Note that this was several years ago. I haven't grabbed new stuff in recent years and so haven't updated my tests, so, for instance, my SanDisk cards out-performed my Lexar card in interesting ways, but an above poster indicated interesting problems with SanDisk, and other people have mentioned different devices. I don't know about that stuff, so I won't blather!

As to built-in card readers, sure they will work, I've used ones on a laptop. The problem there, though, is that they can develop problems with repeated use, so that after time you could run out of usable slots!


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drmaxx
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Jul 26, 2016 03:30 |  #35

tonylong wrote in post #18077798 (external link)
1) I notice that the OP has a Canon 6D. I'm not sure -- does the 6D take both CF cards and SD cards?

The 6D takes SD only.

I am working with my laptops built in SD card reader exclusively. Works like a charm and never saw a reason to use something else.... (I plug it in and LR starts automatically up....).


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tonylong
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Jul 26, 2016 04:16 |  #36

That's "good" to know about the 6D being SD only, although I think that there are more options with CF, but I'm not sure...?

One thing we need clarity on, is what software does the OP have for downloading and processing those 6D photos? If the OP doesn't have good up-to-date software, then us making blanket referrals, to Lightroom, Photoshop Bridge, or Apple software won't help much! In that case I'd advise installing and using the Canon software, the EOS Utilities for downloading, either from a cardreader or directly from the camera, and then using the Canon software to process either Raw files or JPEGS!

So, OP, what do you have and use?


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eddieb1
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Jul 26, 2016 12:17 |  #37

Amazing to see how some people overthink a simple process. :-)




  
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chauncey
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Jul 26, 2016 12:42 |  #38

Ya think that the question shoulda been answered after three pages?


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Tom ­ Reichner
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Post edited over 2 years ago by Tom Reichner.
     
Jul 27, 2016 00:32 |  #39

.

chauncey wrote in post #18078165 (external link)
Ya think that the question shoulda been answered after three pages?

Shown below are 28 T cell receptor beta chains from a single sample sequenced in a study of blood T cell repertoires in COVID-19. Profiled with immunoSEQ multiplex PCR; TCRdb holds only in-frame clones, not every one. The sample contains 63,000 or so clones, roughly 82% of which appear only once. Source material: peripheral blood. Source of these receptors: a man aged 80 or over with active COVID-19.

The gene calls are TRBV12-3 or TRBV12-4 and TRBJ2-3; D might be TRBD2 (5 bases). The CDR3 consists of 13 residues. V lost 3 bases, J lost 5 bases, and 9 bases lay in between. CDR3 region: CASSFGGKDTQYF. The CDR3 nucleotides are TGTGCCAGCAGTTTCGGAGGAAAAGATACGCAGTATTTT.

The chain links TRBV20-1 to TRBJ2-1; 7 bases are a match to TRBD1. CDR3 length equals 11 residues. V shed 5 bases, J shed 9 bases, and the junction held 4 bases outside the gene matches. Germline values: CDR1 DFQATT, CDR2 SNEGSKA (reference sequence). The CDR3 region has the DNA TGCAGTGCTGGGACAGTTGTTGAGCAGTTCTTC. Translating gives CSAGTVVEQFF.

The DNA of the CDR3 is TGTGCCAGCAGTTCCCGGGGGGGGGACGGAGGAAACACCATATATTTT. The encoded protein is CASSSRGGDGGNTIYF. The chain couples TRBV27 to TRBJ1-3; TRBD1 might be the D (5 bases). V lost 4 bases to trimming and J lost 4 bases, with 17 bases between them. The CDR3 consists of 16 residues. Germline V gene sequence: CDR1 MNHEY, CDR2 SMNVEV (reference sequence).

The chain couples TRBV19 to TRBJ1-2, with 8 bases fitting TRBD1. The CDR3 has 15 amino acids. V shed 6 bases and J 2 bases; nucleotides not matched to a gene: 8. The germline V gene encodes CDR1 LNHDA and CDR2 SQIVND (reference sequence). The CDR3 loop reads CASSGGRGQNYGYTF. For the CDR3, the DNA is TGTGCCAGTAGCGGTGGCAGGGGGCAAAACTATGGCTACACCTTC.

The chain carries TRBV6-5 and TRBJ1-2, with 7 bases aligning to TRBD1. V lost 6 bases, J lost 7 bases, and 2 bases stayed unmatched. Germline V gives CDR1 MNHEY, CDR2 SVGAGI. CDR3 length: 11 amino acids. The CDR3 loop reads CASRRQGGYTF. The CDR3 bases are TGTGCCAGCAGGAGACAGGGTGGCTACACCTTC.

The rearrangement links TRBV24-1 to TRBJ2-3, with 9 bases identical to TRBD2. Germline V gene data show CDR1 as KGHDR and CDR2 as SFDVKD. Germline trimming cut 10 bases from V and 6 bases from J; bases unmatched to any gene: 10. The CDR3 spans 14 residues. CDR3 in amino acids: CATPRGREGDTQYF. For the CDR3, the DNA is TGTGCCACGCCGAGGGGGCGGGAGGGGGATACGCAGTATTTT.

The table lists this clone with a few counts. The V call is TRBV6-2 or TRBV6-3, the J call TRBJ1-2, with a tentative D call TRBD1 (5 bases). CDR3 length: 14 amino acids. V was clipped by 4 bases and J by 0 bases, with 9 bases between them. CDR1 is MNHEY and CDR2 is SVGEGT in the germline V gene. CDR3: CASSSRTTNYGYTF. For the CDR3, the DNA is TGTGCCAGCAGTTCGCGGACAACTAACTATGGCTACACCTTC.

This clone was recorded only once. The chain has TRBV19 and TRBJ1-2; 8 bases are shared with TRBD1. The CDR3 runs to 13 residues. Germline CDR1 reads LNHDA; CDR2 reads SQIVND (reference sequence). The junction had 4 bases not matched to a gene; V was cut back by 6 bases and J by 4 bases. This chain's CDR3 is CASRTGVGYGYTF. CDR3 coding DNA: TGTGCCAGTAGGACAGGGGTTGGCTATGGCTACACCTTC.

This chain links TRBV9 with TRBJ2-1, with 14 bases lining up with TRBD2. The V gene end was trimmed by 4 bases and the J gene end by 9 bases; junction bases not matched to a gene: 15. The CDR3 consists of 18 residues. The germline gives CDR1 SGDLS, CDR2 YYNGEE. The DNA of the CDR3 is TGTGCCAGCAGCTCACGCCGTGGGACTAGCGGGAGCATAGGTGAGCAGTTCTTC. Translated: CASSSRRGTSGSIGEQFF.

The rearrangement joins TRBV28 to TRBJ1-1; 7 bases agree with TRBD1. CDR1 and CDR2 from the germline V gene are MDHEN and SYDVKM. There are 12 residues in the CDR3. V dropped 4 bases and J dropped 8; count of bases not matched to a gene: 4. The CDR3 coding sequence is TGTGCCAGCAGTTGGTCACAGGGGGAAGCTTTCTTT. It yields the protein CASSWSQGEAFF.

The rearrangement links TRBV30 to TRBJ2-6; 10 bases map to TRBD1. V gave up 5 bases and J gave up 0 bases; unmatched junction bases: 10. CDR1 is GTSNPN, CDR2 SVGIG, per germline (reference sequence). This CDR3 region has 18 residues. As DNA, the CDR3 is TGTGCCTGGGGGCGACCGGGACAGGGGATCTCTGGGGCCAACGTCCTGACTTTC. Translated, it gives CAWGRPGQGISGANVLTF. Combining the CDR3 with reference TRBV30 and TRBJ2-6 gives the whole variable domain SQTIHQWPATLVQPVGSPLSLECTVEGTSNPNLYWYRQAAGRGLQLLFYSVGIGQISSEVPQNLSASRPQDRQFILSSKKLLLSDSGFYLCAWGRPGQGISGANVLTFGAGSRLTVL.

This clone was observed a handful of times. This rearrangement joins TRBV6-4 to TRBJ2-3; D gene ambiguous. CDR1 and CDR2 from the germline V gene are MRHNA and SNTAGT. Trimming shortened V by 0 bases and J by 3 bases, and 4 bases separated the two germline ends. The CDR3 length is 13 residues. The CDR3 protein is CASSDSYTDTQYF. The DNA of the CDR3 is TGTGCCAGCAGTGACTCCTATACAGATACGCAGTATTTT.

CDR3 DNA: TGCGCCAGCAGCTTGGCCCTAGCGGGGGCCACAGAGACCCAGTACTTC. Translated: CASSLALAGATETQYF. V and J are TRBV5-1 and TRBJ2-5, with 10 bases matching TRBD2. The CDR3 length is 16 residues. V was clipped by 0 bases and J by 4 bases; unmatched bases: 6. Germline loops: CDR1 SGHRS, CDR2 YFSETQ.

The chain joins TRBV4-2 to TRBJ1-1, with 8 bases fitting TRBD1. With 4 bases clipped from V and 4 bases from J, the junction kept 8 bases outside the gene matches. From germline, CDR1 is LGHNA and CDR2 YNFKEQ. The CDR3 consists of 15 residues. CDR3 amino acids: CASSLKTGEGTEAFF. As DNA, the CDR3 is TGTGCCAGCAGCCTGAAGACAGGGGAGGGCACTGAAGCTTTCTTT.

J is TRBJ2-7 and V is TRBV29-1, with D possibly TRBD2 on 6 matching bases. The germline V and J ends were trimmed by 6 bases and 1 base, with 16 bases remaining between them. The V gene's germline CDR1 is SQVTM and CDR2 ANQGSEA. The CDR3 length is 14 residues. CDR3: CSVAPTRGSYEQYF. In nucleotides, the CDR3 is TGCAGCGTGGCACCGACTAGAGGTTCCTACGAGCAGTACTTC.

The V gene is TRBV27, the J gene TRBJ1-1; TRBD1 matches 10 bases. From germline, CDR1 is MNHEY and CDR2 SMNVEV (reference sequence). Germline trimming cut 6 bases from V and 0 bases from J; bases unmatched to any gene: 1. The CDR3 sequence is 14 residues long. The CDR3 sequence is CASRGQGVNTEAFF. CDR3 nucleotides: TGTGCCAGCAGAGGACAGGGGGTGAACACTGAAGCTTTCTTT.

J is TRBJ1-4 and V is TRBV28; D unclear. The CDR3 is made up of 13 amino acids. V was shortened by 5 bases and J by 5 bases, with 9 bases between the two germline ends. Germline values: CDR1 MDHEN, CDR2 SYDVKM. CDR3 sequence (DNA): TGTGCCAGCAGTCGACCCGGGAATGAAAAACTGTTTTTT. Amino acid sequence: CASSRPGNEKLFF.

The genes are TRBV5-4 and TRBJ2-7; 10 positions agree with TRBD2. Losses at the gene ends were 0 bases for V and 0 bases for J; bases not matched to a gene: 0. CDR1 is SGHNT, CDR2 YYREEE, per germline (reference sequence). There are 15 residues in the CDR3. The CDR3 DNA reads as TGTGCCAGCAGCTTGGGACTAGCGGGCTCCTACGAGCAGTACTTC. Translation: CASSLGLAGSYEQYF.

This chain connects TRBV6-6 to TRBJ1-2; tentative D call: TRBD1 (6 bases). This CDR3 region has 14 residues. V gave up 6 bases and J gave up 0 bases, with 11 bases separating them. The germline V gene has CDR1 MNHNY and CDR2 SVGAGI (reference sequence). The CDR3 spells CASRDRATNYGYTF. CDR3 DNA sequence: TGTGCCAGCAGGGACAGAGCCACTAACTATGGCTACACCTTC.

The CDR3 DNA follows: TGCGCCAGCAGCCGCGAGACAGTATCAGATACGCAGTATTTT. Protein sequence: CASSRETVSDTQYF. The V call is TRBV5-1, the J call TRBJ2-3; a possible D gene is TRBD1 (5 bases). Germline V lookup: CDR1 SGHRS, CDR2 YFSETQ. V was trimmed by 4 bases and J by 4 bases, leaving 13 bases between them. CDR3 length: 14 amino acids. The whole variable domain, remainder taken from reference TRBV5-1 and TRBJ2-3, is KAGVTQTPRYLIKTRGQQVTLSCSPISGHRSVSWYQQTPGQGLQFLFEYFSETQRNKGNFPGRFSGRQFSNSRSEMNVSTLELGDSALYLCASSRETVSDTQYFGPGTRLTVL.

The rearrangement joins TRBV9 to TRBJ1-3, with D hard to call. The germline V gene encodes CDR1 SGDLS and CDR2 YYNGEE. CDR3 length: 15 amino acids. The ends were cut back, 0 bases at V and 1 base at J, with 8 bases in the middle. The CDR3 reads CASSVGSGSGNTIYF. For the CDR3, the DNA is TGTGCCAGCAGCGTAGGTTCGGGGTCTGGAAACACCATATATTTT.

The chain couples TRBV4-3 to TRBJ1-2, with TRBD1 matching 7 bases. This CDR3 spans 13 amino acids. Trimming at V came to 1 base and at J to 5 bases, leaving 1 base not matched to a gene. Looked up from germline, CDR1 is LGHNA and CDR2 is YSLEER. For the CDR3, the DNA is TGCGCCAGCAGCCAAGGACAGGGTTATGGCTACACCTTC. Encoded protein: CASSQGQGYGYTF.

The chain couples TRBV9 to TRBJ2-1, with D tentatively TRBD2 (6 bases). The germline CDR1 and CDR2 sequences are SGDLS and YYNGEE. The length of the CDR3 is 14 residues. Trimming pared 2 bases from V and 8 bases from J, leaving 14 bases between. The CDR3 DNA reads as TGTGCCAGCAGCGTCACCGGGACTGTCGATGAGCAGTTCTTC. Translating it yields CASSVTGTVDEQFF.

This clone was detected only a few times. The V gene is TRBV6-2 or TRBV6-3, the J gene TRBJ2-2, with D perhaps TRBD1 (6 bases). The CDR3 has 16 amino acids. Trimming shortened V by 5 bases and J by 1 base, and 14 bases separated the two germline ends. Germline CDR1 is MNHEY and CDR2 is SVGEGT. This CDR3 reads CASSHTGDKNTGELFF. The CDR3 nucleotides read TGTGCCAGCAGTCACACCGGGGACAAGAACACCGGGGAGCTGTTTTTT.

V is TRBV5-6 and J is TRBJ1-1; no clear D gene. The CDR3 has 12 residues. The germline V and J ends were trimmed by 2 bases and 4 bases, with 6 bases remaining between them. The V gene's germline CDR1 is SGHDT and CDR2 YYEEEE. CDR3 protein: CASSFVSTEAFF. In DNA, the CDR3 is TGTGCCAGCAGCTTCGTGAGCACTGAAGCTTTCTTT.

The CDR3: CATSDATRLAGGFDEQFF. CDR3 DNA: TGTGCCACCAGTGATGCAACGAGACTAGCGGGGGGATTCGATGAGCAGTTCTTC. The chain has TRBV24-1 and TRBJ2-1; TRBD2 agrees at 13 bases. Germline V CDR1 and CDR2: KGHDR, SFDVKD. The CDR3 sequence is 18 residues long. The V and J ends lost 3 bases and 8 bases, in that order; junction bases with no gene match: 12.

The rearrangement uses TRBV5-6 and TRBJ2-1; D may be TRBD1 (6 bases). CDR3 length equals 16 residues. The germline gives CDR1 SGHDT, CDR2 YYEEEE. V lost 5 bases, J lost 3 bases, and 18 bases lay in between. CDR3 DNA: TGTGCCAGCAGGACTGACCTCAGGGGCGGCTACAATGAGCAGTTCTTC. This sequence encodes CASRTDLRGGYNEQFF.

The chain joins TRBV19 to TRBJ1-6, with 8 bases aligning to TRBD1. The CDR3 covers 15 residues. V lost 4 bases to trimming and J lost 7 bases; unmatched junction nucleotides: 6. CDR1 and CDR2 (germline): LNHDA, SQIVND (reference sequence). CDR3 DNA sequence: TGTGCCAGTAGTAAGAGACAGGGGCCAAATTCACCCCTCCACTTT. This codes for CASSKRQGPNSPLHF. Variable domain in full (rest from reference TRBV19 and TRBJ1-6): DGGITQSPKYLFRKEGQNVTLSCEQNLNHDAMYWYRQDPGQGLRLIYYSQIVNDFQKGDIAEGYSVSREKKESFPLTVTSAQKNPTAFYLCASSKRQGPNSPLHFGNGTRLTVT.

And it was answered. Within the first response, which was yours.

Apparently, the OP didn't just want just one answer, because he posed the question to "you guys", which means he is addressing it to the POTN community, which means that he was asking for multiple answers. Because there was no limit stated as to how many responses he wanted, anyone who comes across the thread may feel free to respond by answering the question, "How do you guys transfer your photos from your cameras to your computers?"

Just because some people have already answered the question does not in any way mean that others are not welcome to do the same.

I do not really understand the statement you made, "Ya think that the question shoulda been answered after three pages?" It has a question mark at the end, yet it is worded as a statement, not a question. Therefore, I am not really sure how to answer it. I can respond to a statement, but I cannot answer it, as only questions can be answered. So I am a bit confused as to what type of response you wanted from your post. Yet in response I will say that yes, I do think that the question shoulda been answered after three pages. I also think the question should have been answered after one page, which it was. Are you somehow inferring that the question has not yet been answered? Or are you inferring that because some of us answered it, then other people should not continue to answer it? Or are you inferring that we should not be discussing the answers that were given?

I would like to understand just what you meant when you made your post, and how you feel that your post contributes to the discussion about the different ways of transferring files.

.


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Jul 27, 2016 00:43 |  #40

Does not matter if the question was answered.... It is interesting to read about the various MO's and the "why".
To add my two cents worth: I hardly ever use a card reader as I tend to leave the card in the camera (CF card slots have pins that can be damaged when you exchange cards too often.)
I find Canon Utility - in combination with Bridge - the easy way.


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Post edited over 2 years ago by CyberDyneSystems. (2 edits in all)
     
Jul 27, 2016 10:22 |  #41

CF card (or SD) to card reader USB 3.

I do not use any importing feature, not even the OS, I open the card folder view, and I open my "Photos" directory and copy the image folders to a directory I have dated and named.